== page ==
EU chief prosecutor accuses Ireland of delaying financial crime investigation

‘We had to postpone everything because we didn’t receive this answer,’ says head of European Public Prosecutor Office

The European Union’s chief prosecutor has accused Irish authorities of delaying two investigations into financial crime by not replying to requests for cooperation.

Laura Codruța Kövesi, who heads the newly-formed European Public Prosecutor Office (EPPO) that investigates and prosecutes the defrauding of EU cash, said the cases were on hold while she awaited a reply from Irish authorities.

“We have two cases connected with Ireland,” Ms Kövesi told The Irish Times.

“We have sent them the requests in these cases, and we didn’t receive any kind of reply,” she added. “Unfortunately, in our cases, we had to postpone everything because we didn’t receive this answer.”


Ms Kövesi said she was told that “the Minister of Justice is in charge to give us an answer, and they are working on this. But we are still waiting.”

Ireland has an opt-out from EU cooperation in the area of freedom, security and justice and is a non-participating member of the EPPO. Nevertheless, Ms Kövesi said Ireland still had to recognise the authority of EPPO in its work.

“Ireland is a non participating member state. I know that for Ireland, there are legislative difficulties in order to do that. But it is mandatory for them to recognise if EPPO is a competent authority, and they didn’t do it until now,” she said.

Ms Kövesi is the former chief prosecutor of Romania’s National Anticorruption Directorate and was named to lead the new EPPO office in its mandate of cracking down on VAT fraud, money laundering, and corruption in the use of EU funds.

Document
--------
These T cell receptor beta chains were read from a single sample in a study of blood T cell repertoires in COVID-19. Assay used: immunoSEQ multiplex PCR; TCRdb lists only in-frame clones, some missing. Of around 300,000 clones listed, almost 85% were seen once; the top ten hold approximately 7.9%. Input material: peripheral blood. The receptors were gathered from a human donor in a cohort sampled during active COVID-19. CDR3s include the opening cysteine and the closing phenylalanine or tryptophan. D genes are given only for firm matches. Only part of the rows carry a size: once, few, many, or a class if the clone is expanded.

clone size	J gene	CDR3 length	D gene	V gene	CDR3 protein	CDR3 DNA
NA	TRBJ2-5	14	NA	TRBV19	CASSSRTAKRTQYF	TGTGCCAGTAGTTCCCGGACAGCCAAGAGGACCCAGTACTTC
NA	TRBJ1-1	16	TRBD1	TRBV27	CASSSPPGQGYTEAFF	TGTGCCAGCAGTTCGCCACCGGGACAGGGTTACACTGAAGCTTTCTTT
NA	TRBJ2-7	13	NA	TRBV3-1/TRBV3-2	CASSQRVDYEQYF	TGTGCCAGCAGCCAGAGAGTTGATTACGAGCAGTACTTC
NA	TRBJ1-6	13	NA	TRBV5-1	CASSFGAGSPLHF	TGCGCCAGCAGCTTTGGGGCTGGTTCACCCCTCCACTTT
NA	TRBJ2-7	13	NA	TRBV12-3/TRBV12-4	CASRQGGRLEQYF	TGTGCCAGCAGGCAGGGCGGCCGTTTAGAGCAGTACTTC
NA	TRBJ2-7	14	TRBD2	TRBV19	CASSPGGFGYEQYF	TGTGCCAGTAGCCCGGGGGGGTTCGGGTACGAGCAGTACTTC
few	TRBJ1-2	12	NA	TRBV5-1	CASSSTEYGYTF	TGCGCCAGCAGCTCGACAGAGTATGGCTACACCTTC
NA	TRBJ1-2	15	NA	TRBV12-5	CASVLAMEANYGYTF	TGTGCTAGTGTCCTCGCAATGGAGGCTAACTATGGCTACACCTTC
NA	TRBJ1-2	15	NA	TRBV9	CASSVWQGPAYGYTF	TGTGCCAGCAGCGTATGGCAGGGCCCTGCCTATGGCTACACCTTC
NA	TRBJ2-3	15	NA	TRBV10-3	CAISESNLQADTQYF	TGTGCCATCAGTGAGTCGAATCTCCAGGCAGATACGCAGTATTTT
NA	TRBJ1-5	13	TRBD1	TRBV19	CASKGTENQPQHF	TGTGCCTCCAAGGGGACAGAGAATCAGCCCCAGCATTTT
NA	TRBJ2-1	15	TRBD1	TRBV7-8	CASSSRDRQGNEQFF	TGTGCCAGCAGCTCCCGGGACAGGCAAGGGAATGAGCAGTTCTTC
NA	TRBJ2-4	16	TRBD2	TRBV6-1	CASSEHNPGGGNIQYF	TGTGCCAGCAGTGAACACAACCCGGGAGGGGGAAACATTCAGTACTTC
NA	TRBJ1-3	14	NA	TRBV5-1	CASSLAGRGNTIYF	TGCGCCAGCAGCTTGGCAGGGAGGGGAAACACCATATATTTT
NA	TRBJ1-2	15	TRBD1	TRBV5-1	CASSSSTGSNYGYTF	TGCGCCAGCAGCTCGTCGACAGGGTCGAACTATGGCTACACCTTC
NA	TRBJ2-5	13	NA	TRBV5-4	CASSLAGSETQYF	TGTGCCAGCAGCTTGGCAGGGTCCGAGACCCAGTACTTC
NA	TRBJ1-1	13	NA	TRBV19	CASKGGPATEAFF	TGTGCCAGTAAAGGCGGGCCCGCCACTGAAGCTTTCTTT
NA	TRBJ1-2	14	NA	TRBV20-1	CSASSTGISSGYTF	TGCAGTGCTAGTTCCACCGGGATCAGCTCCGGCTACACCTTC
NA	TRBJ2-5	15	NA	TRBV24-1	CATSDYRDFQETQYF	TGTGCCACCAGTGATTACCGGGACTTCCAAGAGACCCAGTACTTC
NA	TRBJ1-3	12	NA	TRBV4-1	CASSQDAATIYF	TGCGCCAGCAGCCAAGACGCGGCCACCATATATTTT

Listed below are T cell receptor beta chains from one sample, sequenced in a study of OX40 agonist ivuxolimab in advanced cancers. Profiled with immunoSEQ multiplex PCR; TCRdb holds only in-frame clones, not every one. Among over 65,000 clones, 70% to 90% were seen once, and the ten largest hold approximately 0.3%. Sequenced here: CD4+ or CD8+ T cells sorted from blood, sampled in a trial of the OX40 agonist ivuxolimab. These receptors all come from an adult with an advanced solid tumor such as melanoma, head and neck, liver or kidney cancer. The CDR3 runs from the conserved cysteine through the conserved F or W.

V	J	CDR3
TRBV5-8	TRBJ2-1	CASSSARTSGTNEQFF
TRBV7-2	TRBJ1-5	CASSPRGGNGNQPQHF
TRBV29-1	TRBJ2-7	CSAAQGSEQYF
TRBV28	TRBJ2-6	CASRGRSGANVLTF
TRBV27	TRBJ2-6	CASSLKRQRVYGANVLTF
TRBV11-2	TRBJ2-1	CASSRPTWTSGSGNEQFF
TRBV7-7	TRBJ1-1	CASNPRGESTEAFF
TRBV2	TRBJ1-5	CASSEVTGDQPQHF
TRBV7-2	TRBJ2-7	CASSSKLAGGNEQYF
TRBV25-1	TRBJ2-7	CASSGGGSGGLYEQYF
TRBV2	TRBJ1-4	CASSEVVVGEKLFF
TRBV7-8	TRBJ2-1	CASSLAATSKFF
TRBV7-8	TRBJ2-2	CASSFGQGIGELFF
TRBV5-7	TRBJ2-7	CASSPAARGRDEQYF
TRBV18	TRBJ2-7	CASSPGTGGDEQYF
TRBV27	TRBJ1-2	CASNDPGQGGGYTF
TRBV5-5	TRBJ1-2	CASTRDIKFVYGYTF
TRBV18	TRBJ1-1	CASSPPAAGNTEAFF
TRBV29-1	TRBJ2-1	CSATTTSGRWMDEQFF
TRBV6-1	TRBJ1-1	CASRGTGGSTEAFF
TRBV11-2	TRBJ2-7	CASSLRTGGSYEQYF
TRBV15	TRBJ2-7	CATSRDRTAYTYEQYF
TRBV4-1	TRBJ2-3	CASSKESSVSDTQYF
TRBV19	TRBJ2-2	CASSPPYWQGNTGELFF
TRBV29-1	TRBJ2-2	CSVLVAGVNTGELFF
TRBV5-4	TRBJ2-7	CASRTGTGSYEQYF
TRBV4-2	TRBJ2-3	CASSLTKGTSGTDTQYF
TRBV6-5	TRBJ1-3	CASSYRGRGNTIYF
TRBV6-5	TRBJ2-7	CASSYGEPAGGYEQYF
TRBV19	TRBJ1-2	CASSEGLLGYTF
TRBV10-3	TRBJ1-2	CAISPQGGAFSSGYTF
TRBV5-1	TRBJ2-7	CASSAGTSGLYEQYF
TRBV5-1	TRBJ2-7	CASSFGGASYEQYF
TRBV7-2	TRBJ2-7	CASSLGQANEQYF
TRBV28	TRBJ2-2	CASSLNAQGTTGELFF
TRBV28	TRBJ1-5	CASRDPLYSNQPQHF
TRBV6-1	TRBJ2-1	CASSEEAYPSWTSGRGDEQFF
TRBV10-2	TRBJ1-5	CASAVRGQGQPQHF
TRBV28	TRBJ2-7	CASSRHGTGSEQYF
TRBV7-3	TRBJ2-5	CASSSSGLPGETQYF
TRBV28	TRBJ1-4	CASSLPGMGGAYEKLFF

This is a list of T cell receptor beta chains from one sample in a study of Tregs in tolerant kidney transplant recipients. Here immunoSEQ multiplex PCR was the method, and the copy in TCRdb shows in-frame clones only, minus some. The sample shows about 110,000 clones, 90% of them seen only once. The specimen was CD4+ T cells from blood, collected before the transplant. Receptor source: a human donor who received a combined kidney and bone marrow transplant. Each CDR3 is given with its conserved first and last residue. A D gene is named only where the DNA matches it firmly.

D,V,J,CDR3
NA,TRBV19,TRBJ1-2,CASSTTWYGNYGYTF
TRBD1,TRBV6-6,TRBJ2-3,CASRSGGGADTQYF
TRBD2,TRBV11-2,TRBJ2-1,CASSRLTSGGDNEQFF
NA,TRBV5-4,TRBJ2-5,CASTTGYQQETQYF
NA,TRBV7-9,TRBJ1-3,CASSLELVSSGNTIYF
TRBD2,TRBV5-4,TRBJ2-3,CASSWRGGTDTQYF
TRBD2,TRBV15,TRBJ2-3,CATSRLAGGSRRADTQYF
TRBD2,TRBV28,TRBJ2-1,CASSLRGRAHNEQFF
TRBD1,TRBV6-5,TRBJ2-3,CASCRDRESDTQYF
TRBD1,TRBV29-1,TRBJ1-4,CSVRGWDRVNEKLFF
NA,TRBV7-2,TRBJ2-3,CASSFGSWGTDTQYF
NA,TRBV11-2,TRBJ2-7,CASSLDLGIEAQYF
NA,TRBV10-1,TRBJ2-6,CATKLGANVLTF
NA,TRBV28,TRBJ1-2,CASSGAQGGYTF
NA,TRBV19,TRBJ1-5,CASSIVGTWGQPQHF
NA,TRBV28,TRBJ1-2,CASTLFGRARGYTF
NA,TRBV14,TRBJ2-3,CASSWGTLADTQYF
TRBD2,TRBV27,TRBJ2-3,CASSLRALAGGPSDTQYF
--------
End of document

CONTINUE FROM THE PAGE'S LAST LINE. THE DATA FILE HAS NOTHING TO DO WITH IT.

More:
Ireland is among five EU countries not to participate along with Denmark, which also has an opt-out, and Hungary, Poland, and Sweden which chose not to join.

Today marks one year since the Luxembourg-headquartered prosecutors office became operational. During its first year it received 4006 crime reports, opened 929 investigations, won court orders to freeze €259 million, achieved 28 indictments and four convictions. It received six private party complaints from Ireland.

Recent cases include the indictment of 10 Croatians for the use of bribery for the allocation of EU-funded construction projects worth €22.6 million, the seizure of over €15 million from various Italian companies that that allegedly disguised or misreported the origin of imported goods to dodge duties, and a string of arrests and seizures related to so-called VAT carousel cases.

The Department of Justice was asked for comment.

Naomi O’Leary

Naomi O’Leary

Naomi O’Leary is Europe Correspondent of The Irish Times